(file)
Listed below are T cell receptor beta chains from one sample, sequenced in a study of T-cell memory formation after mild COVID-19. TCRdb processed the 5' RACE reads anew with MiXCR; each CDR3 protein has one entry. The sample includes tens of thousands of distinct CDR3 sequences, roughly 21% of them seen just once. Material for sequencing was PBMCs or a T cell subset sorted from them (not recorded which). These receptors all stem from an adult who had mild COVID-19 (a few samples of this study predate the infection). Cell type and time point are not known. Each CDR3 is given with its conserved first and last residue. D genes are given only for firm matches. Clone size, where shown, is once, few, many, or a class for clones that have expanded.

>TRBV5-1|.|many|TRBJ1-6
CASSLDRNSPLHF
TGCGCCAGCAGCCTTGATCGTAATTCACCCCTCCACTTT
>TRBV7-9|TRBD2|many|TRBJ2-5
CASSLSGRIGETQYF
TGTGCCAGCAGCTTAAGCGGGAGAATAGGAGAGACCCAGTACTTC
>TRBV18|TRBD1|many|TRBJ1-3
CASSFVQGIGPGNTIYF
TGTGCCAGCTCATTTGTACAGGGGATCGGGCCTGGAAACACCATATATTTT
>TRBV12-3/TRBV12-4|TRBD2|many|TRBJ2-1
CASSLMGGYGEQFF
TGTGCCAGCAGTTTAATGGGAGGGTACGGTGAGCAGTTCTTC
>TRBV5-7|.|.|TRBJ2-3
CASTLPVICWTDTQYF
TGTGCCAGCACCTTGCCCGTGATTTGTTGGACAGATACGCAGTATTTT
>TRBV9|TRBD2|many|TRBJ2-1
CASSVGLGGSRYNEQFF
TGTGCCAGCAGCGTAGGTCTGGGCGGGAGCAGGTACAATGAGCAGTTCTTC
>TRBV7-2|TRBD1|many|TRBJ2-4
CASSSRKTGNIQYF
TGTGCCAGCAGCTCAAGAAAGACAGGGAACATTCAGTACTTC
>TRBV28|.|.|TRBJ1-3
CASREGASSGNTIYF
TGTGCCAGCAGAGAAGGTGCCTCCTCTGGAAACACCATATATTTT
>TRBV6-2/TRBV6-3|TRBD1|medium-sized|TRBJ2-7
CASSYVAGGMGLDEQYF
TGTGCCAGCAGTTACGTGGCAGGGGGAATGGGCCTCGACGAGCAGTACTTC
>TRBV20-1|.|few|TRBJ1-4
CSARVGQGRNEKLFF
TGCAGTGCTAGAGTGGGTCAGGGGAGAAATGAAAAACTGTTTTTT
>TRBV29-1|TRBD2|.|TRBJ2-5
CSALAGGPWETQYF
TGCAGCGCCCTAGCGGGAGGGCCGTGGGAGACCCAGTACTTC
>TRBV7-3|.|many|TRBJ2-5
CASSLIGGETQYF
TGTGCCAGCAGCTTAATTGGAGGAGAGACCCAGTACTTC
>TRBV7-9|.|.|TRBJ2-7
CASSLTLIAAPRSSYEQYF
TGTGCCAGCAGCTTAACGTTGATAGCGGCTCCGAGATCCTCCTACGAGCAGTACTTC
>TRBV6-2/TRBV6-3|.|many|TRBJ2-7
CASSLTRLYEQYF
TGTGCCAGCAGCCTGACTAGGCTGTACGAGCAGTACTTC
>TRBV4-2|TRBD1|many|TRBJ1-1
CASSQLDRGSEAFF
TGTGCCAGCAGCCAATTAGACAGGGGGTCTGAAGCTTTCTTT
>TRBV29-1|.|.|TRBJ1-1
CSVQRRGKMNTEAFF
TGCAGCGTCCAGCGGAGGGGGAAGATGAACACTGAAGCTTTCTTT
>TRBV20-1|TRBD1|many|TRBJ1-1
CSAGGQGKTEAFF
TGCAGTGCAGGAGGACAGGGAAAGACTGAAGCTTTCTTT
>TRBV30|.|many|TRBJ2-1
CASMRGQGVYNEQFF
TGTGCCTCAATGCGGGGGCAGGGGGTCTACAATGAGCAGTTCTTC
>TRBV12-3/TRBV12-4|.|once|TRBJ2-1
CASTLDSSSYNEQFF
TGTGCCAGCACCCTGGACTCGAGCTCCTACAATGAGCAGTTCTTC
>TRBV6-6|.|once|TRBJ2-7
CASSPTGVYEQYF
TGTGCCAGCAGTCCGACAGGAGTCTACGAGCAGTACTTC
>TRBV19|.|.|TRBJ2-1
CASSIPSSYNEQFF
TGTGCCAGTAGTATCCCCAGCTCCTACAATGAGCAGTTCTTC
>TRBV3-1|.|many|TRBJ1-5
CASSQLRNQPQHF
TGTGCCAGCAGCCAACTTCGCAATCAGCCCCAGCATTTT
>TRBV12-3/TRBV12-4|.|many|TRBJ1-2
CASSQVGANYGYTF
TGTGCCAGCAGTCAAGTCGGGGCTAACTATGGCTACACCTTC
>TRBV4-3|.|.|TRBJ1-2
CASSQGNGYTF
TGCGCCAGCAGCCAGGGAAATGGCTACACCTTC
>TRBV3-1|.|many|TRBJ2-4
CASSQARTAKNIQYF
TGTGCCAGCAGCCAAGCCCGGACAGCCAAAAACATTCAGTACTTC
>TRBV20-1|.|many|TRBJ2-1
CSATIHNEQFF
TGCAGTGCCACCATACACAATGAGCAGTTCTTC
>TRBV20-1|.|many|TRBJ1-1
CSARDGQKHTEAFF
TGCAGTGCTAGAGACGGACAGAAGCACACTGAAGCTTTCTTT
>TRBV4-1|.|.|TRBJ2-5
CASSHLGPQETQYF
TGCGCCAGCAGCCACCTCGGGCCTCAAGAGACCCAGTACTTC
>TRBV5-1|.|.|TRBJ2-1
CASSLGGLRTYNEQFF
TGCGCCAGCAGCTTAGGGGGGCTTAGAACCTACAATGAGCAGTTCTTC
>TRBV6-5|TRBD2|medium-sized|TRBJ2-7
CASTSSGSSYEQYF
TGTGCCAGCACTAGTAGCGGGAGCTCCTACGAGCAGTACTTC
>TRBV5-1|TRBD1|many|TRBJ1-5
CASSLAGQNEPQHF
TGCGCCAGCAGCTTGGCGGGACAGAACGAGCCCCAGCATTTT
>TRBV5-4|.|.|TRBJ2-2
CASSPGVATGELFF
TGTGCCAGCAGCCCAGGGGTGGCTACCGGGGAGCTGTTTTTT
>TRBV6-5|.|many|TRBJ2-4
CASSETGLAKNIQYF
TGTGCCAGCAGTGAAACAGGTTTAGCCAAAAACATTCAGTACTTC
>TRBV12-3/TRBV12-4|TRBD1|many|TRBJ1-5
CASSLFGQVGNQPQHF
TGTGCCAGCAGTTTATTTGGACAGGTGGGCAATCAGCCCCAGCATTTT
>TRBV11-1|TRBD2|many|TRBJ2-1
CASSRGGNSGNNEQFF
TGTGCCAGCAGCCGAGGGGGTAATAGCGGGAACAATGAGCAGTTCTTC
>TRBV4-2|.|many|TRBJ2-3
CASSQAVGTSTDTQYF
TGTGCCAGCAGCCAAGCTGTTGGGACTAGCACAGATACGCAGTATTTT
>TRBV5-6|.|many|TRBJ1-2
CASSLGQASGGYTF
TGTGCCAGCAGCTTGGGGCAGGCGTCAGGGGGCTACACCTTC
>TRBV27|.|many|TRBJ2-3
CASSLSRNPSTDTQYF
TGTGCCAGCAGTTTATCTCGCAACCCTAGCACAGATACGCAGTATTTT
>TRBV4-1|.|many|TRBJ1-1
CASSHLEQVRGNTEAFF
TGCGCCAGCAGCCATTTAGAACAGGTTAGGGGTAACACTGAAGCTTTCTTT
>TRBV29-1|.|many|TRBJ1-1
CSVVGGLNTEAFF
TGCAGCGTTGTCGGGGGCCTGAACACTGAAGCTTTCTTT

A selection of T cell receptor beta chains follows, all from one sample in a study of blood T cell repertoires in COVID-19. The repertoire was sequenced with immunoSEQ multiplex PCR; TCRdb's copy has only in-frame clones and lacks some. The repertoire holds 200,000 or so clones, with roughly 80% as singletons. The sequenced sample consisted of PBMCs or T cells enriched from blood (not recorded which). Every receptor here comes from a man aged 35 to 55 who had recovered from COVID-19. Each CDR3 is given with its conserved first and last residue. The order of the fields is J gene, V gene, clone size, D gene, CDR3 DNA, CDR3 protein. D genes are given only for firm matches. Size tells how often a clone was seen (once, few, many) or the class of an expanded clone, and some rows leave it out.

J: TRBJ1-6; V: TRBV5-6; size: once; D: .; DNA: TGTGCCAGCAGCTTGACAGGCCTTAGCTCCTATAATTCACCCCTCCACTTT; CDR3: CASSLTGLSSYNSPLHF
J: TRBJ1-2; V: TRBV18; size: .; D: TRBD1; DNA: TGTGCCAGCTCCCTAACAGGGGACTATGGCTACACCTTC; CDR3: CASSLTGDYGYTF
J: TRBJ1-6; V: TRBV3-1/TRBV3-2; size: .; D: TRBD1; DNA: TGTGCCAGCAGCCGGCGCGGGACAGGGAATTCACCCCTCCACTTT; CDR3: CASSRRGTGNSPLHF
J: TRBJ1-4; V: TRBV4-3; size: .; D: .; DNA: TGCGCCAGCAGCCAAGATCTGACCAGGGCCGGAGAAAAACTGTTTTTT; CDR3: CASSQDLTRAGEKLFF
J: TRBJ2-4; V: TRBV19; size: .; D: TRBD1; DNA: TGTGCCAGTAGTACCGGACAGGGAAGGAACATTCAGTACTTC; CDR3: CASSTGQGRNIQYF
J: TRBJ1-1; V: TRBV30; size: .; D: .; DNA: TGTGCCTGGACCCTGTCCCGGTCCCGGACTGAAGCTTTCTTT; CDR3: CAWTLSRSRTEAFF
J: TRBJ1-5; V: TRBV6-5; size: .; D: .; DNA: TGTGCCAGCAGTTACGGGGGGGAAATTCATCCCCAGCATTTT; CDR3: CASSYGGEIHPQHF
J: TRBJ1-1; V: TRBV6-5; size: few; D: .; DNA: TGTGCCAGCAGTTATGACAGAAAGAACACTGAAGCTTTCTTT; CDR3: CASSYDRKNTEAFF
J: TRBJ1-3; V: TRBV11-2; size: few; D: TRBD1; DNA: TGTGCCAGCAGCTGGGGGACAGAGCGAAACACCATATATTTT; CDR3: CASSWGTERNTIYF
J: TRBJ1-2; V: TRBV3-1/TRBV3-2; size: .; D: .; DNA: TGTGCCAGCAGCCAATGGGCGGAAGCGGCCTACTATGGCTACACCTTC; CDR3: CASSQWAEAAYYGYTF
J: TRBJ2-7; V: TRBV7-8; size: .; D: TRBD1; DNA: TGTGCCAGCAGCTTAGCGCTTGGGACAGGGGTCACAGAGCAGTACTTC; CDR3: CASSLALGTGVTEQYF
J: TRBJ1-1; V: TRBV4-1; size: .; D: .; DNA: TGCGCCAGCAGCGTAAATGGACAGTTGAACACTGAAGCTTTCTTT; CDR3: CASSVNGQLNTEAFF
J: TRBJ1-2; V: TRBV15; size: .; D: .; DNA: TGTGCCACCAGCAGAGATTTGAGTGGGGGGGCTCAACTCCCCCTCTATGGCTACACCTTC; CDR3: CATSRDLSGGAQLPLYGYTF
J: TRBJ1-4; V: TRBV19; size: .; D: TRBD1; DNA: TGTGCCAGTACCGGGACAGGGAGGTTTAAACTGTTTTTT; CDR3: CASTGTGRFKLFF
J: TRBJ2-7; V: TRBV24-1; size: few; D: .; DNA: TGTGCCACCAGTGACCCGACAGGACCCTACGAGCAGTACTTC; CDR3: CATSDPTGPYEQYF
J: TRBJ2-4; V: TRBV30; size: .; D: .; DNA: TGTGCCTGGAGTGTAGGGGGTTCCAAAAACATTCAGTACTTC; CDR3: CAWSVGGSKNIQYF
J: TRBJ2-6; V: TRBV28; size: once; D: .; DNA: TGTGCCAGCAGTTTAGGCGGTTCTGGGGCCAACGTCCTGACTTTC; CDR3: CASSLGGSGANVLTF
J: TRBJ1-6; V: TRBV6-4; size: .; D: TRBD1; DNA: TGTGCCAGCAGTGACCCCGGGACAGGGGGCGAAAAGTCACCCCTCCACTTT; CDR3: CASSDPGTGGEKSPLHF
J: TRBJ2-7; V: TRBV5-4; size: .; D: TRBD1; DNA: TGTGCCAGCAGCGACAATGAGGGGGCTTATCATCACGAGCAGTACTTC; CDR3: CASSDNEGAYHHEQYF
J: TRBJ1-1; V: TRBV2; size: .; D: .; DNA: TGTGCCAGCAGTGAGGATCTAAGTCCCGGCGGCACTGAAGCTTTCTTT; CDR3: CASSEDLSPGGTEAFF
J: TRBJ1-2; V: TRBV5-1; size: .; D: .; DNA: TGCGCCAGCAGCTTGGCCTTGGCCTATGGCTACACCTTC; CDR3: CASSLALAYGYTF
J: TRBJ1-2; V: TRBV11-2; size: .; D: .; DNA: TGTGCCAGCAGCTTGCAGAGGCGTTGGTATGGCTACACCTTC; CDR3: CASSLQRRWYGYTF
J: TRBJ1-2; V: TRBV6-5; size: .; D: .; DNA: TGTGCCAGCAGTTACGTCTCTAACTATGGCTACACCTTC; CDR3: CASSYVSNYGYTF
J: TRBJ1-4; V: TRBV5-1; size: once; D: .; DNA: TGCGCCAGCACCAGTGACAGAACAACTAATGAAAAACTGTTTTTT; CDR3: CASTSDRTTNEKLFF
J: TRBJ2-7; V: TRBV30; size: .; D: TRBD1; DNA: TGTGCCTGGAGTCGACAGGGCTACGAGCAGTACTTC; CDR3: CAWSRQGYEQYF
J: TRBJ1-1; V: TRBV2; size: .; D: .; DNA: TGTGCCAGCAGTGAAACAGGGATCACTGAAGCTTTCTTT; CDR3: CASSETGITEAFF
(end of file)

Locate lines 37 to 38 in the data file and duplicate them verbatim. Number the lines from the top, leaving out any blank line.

TGTGCCAGCAGCTTAATTGGAGGAGAGACCCAGTACTTC
>TRBV7-9|.|.|TRBJ2-7